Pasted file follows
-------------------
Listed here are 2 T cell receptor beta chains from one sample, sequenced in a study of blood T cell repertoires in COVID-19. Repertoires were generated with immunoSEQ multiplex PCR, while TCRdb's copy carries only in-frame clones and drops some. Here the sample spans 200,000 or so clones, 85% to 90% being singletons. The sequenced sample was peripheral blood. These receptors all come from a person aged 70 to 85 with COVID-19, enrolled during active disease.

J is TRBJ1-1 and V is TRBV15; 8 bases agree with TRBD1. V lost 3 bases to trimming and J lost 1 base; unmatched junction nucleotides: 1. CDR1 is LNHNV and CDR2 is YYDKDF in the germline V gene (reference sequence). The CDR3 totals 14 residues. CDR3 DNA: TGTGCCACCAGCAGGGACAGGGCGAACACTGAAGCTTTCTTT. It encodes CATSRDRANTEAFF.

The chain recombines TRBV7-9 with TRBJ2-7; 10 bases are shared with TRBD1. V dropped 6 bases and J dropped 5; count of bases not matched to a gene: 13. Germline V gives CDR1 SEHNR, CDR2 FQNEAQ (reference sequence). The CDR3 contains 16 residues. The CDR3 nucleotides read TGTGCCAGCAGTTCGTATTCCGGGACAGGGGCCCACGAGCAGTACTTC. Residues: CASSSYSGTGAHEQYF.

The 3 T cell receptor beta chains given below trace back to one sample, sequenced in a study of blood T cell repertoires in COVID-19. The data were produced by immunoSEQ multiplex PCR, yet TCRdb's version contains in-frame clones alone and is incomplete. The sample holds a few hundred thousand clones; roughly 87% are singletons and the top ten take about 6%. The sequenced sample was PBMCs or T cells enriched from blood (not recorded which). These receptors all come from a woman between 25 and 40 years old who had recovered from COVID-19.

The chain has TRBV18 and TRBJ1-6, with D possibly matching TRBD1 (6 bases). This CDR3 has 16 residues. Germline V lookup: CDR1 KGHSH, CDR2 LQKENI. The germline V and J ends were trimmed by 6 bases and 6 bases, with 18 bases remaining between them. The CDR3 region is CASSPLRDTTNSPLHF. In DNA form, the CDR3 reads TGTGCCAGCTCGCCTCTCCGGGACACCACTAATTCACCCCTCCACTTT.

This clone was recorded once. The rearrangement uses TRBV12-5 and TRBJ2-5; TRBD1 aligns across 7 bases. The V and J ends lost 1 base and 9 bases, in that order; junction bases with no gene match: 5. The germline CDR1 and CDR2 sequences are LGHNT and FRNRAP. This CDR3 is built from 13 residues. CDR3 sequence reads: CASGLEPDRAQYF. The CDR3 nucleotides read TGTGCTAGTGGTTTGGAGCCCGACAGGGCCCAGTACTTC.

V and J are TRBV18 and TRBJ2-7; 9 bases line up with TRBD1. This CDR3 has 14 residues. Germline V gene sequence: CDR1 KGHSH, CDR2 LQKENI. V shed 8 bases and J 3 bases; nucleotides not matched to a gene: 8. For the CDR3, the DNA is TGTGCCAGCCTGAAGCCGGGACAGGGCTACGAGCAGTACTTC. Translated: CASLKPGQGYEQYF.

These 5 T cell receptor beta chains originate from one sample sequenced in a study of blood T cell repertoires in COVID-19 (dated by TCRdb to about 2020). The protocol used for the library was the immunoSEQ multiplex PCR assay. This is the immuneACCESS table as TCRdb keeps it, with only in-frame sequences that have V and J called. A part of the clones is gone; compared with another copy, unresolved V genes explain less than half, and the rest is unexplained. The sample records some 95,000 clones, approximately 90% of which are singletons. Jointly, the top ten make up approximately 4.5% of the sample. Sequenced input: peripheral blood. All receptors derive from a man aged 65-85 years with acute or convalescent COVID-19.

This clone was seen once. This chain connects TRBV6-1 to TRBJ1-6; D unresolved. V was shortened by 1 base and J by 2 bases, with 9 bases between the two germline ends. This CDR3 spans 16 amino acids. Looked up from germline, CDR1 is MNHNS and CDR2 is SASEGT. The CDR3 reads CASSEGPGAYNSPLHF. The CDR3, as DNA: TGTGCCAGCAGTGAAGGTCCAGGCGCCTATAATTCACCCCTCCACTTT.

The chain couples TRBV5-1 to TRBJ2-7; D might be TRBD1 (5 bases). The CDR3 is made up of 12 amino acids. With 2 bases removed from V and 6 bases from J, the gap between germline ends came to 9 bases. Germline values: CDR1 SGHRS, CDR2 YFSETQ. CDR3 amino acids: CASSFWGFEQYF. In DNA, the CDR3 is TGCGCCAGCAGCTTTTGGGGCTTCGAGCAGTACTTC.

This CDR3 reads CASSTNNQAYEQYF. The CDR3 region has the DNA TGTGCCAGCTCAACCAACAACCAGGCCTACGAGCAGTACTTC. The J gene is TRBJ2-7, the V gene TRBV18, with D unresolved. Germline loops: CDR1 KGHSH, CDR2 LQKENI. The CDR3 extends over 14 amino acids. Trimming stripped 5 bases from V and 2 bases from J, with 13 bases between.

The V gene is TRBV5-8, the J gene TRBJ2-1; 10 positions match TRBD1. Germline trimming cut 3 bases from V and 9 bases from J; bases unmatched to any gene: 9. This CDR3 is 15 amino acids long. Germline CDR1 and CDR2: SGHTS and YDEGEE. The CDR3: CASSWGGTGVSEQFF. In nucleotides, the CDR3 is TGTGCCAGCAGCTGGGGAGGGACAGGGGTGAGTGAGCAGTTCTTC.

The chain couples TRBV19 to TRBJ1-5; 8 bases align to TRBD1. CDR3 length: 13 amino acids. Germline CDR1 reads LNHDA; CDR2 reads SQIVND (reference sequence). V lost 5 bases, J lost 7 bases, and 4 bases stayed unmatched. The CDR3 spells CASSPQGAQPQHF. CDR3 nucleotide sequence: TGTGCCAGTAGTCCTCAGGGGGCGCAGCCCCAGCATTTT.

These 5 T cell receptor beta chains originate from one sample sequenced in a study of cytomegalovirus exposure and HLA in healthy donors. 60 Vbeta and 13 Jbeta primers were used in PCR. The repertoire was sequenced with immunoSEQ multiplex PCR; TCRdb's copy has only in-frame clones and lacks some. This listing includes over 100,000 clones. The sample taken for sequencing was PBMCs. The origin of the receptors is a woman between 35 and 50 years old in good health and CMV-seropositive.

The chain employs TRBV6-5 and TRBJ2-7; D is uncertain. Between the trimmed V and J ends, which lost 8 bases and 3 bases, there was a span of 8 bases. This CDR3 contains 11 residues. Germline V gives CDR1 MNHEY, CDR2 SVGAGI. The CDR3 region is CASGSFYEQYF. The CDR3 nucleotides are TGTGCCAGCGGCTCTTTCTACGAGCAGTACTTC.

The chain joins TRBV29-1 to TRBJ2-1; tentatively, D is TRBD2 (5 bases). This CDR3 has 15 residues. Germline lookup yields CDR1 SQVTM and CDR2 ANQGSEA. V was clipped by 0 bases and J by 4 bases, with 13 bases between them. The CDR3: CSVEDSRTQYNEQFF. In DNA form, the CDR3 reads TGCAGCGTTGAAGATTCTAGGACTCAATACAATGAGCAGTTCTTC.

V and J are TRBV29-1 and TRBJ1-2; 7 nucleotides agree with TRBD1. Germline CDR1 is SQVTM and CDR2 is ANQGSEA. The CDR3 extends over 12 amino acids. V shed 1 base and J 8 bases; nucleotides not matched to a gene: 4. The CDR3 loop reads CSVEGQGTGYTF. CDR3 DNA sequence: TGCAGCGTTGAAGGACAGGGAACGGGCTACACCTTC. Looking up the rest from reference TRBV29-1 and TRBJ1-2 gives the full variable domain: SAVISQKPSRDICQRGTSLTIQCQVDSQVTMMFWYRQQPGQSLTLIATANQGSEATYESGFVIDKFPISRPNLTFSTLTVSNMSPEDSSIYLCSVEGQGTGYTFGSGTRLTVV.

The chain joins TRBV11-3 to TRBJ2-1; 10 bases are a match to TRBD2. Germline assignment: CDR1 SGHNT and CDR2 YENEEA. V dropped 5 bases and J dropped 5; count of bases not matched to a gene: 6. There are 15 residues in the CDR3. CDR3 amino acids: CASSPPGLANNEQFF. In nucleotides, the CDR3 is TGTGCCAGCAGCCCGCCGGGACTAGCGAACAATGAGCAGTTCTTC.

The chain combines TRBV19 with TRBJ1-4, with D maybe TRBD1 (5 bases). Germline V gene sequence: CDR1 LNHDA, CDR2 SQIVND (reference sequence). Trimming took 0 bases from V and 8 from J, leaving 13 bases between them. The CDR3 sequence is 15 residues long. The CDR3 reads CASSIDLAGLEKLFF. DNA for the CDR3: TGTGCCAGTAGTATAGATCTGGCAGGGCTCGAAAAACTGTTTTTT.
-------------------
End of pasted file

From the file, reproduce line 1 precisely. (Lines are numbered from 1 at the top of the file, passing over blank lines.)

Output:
Listed here are 2 T cell receptor beta chains from one sample, sequenced in a study of blood T cell repertoires in COVID-19. Repertoires were generated with immunoSEQ multiplex PCR, while TCRdb's copy carries only in-frame clones and drops some. Here the sample spans 200,000 or so clones, 85% to 90% being singletons. The sequenced sample was peripheral blood. These receptors all come from a person aged 70 to 85 with COVID-19, enrolled during active disease.